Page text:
Afghan Air Force Needs both Pilots and Planes

Size is not the only problem facing the Afghan air force. They have only 130 aircrafts and don’t have enough crews and pilots to fly them all. The Taliban militants are once again gaining territory in the south and north of Afghanistan and this shortage of planes and pilots is hampering the ability of the security forces to fight them. The troops on the ground are demanding more air support, which is responsible for evacuating the casualties that occur in the battlefield and also for firing on the enemy. The day this high demand can be met by Afghan aircrafts are a long way off.

In the eastern province of Kunar, a border police commander spoke anonymously that two policeman had been wounded three weeks ago in the fight with the Taliban, but they had been transferred to the hospital after five days. He added that sometimes they had to wait a week for the casualties to be evacuated from the battlefield. Afghan armed forces are being trained by the US-led NATO coalition now that the main combat mission of the alliance is over, but its advisers said that they were struggling to field enough experienced crews and pilots. Colonel Troy Henderson said that their real challenge was finding human capital.

He said that buying aircrafts was relatively easy as opposed to finding and training pilots, which was slower and more difficult. According to the commander of the Afghan air force, Major General Abdul Wahab Wardak, the 130 aircrafts are not sufficient. He also said that the problem was worsened due to the lack of trained crews for the existing aircrafts. In the past year, the United States has provided a rising number of more advanced aircrafts in order to make up for the withdrawal of a greater part of international forces.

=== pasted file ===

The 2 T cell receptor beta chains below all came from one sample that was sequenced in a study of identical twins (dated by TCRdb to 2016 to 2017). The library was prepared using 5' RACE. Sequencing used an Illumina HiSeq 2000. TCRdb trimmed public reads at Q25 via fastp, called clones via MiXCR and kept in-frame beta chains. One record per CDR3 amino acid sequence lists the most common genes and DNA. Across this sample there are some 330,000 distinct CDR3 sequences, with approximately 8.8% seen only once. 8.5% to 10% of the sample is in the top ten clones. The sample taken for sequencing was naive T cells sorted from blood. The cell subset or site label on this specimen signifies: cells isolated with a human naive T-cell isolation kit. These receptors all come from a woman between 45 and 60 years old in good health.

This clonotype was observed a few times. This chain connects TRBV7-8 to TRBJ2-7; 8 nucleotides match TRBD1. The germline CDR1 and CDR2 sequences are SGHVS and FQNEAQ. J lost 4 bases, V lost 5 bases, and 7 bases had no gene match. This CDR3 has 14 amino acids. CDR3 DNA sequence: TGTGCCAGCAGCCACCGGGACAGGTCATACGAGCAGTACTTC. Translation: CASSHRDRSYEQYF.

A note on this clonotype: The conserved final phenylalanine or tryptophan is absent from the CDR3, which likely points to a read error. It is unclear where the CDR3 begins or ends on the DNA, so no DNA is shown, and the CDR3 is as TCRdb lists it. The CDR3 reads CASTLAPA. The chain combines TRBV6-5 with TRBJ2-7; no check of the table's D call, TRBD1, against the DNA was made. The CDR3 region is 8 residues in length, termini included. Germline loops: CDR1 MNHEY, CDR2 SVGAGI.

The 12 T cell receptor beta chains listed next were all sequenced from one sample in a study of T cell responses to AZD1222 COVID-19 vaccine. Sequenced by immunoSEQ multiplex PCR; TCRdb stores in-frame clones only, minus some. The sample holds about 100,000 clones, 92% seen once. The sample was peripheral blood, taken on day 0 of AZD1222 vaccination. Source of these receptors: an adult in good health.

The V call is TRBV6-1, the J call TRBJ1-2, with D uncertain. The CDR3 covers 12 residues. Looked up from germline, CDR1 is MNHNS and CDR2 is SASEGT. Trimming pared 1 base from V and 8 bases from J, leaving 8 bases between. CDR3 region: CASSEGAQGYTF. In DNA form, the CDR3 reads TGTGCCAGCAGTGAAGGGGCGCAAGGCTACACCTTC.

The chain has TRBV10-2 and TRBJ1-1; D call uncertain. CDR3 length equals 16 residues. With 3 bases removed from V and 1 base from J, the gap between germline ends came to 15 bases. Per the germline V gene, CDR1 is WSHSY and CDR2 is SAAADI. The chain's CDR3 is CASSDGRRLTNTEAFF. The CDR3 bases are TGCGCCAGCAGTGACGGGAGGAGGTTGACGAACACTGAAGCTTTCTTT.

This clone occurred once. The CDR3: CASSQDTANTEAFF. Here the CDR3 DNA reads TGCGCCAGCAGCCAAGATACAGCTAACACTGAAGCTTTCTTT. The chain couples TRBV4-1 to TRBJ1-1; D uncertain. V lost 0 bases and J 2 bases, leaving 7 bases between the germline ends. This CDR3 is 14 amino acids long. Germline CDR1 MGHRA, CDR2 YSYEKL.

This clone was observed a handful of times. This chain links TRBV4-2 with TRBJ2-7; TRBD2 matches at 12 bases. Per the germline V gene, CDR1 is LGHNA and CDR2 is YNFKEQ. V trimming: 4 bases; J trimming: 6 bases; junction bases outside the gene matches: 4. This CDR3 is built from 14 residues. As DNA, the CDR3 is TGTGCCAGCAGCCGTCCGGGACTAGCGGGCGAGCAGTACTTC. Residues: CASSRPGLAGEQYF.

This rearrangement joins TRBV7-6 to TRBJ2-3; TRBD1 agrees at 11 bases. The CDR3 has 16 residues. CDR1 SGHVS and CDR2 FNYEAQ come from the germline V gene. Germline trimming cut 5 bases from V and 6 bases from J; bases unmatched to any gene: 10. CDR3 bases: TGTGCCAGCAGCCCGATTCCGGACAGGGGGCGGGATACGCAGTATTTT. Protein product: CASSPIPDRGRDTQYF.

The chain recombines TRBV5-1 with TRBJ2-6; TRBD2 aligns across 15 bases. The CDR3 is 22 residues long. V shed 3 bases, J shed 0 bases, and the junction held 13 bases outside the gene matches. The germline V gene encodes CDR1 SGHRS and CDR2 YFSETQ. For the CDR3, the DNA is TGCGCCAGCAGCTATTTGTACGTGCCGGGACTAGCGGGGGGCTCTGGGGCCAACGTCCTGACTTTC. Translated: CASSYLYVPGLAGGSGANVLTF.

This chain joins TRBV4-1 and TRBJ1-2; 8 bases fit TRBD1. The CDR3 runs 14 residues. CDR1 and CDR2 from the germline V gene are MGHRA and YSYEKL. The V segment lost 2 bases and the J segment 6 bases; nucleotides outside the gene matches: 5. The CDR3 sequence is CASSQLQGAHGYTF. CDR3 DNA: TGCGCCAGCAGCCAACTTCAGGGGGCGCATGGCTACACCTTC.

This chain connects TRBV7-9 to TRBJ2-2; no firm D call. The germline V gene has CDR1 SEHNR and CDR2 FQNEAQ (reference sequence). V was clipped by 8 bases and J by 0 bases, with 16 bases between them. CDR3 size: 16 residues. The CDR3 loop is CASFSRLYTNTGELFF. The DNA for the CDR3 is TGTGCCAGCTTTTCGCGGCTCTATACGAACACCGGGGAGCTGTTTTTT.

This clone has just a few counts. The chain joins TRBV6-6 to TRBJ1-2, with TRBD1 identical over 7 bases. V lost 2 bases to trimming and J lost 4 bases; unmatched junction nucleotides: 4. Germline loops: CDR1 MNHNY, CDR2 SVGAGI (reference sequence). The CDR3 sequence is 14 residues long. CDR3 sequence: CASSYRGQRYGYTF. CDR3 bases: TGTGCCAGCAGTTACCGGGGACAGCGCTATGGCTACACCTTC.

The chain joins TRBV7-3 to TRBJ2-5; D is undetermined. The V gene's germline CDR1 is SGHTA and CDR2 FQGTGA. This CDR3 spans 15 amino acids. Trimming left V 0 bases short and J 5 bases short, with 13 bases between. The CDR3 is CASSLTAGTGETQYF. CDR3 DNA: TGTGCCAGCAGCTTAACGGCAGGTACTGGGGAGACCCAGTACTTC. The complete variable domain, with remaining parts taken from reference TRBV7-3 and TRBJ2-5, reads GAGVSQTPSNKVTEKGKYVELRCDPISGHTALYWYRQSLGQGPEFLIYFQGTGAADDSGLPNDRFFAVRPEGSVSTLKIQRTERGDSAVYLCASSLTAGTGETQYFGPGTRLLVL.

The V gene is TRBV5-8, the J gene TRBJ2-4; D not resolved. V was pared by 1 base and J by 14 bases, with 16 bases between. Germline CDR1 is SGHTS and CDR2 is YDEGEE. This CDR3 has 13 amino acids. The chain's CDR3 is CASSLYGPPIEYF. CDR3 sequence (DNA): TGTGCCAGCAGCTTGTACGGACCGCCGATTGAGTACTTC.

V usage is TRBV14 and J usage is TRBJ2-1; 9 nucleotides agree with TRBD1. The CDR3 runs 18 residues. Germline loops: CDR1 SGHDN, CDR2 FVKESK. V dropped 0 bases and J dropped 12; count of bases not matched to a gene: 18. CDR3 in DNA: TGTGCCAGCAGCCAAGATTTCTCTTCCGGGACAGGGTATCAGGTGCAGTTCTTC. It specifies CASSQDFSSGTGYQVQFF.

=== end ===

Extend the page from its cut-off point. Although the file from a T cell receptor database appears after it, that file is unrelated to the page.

Henderson said that in the process of building an air wing for special operations and for training pilots and crews to fly new aircrafts like the C-130 cargo planes and the small A-29 attack aircraft, coalition advisers had to call experienced pilots from other units. As operations were scaled back by the US-led coalition, missions of the Afghan air force almost doubled as they reached 22,260 in 2015 from 10,060 in 2014. Around 6,930 missions had been conducted by Afghan aircrafts from January to May 2016. As the Afghans field more aircrafts, the deployment of widely used aircrafts has become limited due to crew shortages.

Officials said that last year, they had lost almost nine aircrafts due to maintenance issues and accidents. As far as this year is concerned, only two Mi-17 helicopters have been lost by the Afghan air force. Advisers said that this was an indication of the experience the pilots were getting. Over the past year, aircrafts have played the role of lifeline for ground troops that were cut off by the Taliban in areas like Kunduz and Helmand, but the lack of crews means that the air force is unable to keep up with the high demand.